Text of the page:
Lawson flagrantly violated the injunction, and after a hearing, the district court entered an order of civil contempt. While Lawson's second appeal was pending, the U.S. Patent and Trademark Office cancelled claim 26 based on an invalidity ground that Lawson had not pursued in litigation. A divided Federal Circuit panel held that the cancellation order retroactively invalidated the contempt judgment.

The questions presented are as follows:

1. Whether civil contempt of a permanent injunction order that has been affirmed on appeal and is binding on the litigants under the law of judgments, may be set aside based on a legal development that came after both the permanent injunction and the contumacious conduct, and that did not call into question the correctness of the injunction when it was entered.

2. Whether, under Plaut v. Spendthrift Farm, Inc., 514 U.S. 211 (1995), the PTO, an administrative agency, may issue an order that retroactively overrides a federal court's judgment on a question of law that is not subject to further judicial review, so long as some other part of the litigation is pending.

Cert. petition filed 11/13/15, conference 2/19/16. Petition denied 2/29/16.

CAFC Opinion, CAFC Argument

STC, Inc. v. Global Traffic Technologies LLC, No. 15-592

Question Presented:

Whether marking the packaging of a patented article with patent notification satisfies the marking provision of 35 U.S.C. § 287(a) where the patented article itself is undisputedly capable of being marked.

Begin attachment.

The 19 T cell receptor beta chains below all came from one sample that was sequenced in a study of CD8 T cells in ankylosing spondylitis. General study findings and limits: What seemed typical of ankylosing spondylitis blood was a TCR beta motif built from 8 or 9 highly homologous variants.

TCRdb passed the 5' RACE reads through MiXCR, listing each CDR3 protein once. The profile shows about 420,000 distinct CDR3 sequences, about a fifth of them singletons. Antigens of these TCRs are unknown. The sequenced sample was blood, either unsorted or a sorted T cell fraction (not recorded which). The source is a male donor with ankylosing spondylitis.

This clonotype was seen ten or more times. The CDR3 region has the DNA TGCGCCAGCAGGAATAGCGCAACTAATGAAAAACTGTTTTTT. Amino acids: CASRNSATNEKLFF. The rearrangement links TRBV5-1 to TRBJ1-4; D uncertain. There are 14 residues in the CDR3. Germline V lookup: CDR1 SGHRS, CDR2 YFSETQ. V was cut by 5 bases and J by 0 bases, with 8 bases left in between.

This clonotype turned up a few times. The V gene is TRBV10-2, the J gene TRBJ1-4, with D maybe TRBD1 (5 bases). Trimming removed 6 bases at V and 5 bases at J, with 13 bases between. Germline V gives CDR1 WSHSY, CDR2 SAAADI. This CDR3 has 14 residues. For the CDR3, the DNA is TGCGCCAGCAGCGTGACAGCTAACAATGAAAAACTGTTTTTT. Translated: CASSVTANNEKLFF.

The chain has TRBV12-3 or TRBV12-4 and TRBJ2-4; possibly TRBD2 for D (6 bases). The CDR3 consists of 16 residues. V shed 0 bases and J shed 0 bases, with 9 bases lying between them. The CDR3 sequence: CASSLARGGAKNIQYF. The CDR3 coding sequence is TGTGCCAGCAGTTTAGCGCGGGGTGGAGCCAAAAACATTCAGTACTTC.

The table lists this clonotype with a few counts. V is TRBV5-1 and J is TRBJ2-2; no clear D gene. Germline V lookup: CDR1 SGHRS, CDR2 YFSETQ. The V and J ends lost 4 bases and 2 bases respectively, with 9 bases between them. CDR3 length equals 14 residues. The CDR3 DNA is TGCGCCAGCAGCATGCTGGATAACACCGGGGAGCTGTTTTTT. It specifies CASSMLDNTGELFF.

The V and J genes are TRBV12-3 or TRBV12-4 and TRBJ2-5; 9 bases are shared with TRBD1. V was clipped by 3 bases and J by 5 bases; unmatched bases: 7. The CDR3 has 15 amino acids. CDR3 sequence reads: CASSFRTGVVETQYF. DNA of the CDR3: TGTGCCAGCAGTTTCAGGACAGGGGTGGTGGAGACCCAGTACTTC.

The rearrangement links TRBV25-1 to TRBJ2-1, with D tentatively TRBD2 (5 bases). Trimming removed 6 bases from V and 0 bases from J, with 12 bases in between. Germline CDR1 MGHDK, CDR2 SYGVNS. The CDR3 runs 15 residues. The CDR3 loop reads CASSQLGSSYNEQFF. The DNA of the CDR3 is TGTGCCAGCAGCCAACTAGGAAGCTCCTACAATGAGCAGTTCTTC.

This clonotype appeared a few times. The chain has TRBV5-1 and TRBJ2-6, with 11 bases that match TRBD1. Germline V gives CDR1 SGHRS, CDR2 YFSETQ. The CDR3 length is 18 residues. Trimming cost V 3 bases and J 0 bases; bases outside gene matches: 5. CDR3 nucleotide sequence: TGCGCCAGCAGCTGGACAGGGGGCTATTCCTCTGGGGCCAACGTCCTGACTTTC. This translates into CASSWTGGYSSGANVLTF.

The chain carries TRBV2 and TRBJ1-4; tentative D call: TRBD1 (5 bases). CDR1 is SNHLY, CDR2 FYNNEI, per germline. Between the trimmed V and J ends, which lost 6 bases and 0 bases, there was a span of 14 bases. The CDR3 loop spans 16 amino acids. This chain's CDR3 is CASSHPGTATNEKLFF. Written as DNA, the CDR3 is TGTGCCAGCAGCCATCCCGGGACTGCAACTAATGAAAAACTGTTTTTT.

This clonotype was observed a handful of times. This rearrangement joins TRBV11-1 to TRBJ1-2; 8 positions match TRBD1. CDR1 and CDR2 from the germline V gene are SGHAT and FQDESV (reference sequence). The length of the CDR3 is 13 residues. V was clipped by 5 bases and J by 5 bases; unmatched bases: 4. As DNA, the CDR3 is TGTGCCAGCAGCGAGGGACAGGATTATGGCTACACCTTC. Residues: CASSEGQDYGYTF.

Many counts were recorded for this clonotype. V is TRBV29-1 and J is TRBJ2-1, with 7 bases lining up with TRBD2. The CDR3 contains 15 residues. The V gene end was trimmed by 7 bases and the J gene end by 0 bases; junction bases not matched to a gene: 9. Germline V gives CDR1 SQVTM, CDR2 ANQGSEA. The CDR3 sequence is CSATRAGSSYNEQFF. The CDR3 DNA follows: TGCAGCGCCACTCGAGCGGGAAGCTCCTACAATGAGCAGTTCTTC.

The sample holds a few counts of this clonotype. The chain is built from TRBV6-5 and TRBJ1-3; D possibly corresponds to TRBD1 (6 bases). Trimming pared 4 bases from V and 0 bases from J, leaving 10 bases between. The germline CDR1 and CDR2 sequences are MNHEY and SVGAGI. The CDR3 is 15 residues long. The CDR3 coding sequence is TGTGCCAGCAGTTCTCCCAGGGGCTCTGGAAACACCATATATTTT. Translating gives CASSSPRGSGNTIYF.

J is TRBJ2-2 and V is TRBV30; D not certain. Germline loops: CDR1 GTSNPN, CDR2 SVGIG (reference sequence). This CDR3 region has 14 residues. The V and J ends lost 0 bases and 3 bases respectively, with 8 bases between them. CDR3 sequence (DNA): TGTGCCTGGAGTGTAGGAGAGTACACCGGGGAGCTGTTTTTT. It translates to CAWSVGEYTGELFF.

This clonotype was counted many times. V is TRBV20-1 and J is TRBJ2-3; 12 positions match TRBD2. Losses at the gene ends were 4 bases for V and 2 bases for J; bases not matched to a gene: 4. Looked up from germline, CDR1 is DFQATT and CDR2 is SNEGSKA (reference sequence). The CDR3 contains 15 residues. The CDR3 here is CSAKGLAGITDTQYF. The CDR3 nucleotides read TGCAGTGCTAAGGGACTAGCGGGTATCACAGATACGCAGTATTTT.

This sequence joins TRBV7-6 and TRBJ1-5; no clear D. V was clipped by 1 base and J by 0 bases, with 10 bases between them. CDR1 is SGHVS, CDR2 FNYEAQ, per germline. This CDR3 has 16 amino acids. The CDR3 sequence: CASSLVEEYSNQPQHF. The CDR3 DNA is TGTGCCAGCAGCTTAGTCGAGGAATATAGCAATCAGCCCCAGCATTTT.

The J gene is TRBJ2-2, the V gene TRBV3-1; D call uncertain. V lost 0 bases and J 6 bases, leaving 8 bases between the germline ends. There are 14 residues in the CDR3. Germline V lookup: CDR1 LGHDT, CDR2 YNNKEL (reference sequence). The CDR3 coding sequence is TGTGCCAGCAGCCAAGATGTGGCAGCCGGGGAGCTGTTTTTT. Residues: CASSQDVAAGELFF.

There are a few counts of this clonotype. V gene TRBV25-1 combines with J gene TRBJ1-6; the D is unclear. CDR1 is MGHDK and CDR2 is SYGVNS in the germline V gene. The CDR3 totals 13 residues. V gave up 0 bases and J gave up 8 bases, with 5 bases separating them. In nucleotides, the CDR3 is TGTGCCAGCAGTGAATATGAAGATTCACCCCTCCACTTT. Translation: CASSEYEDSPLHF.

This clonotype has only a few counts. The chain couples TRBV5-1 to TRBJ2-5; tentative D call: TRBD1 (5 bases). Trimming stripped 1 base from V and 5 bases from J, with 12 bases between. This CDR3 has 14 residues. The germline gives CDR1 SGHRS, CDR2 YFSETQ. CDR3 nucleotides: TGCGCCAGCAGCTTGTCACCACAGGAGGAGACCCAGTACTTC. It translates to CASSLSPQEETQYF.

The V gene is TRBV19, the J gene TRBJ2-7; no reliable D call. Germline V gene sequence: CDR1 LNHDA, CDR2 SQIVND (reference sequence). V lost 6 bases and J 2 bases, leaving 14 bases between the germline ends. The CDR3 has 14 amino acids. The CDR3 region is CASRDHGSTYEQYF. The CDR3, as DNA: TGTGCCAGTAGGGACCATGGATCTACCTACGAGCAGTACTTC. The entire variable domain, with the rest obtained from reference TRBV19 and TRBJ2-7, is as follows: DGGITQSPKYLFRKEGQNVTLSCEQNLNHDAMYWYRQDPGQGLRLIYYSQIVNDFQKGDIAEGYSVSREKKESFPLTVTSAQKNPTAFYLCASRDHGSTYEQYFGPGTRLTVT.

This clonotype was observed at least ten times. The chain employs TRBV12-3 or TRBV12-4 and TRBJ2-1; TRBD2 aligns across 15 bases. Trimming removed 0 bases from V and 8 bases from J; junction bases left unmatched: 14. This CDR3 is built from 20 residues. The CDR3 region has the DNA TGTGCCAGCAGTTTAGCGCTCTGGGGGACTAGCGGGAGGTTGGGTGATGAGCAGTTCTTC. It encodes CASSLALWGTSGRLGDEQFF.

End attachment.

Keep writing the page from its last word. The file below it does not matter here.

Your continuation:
Cert. petition filed 11/5/15, conference 2/19/16. Petition denied 2/29/16.

CAFC Opinion, CAFC Argument

Arthrex, Inc. v. Smith & Nephew, Inc., No. 15-559

Question Presented:

To be liable for induced or contributory patent infringement, a defendant must "know" that the conduct it induced or contributed to constitutes infringement of a patent. Commil USA, LLC v. Cisco Sys., Inc., 135 S. Ct. 1920, 1928 (2015). That knowledge requirement (and its equivalent, "willful blindness") is stringent, "surpass[ing] recklessness and negligence." Global-Tech Appliances, Inc. v. SEB S.A., 131 S. Ct. 2060, 2070 (2011). In Safeco Insurance Co. of America v. Burr, 551 U.S. 47 (2007), this Court held that a defendant does not commit a violation "knowingly" or "recklessly" if its actions are consistent with an understanding of legal requirements that was "not objectively unreasonable," "whatever [its] subjective intent may have been." Id. at 70, n.20. The question presented is:

Whether a defendant may be held liable under a "knowledge" standard where its actions were consistent with an understanding of relevant legal requirements that was not objectively unreasonable.

Cert. petition filed 10/30/15, conference 2/19/16. Petition denied 2/29/16.

CAFC Opinion, CAFC Argument

Achates Reference Publishing, Inc. v. Apple Inc.

Questions Presented:

This petition presents a question raised in another currently pending petition before this Court. See Cuozzo Speed Technologies, LLC v. Lee, No. 15-466, Pet. for Cert. (S. Ct. Oct. 6, 2015) (presenting same question as Question 1 herein). One week before this Petition was filed, the Cuozzo petition was distributed for this Court's January 8, 2016 conference.

In 2011, the Leahy-Smith America Invents Act, Pub. L. No. 112-29, 125 Stat. 284, created the Patent Trial and Appeal Board ("Board") in the Patent and Trademark Office ("PTO"), to hear the newly-created Inter Partes Review ("IPR") and Covered Business Method Patent Review adjudicatory proceedings for challenging patents previously issued by the PTO. Since the inception of these proceedings, patent challengers have filed over 4,000 petitions, nine out of ten of them IPRs. The Board has instituted review in over two-thirds of its IPR institution decisions.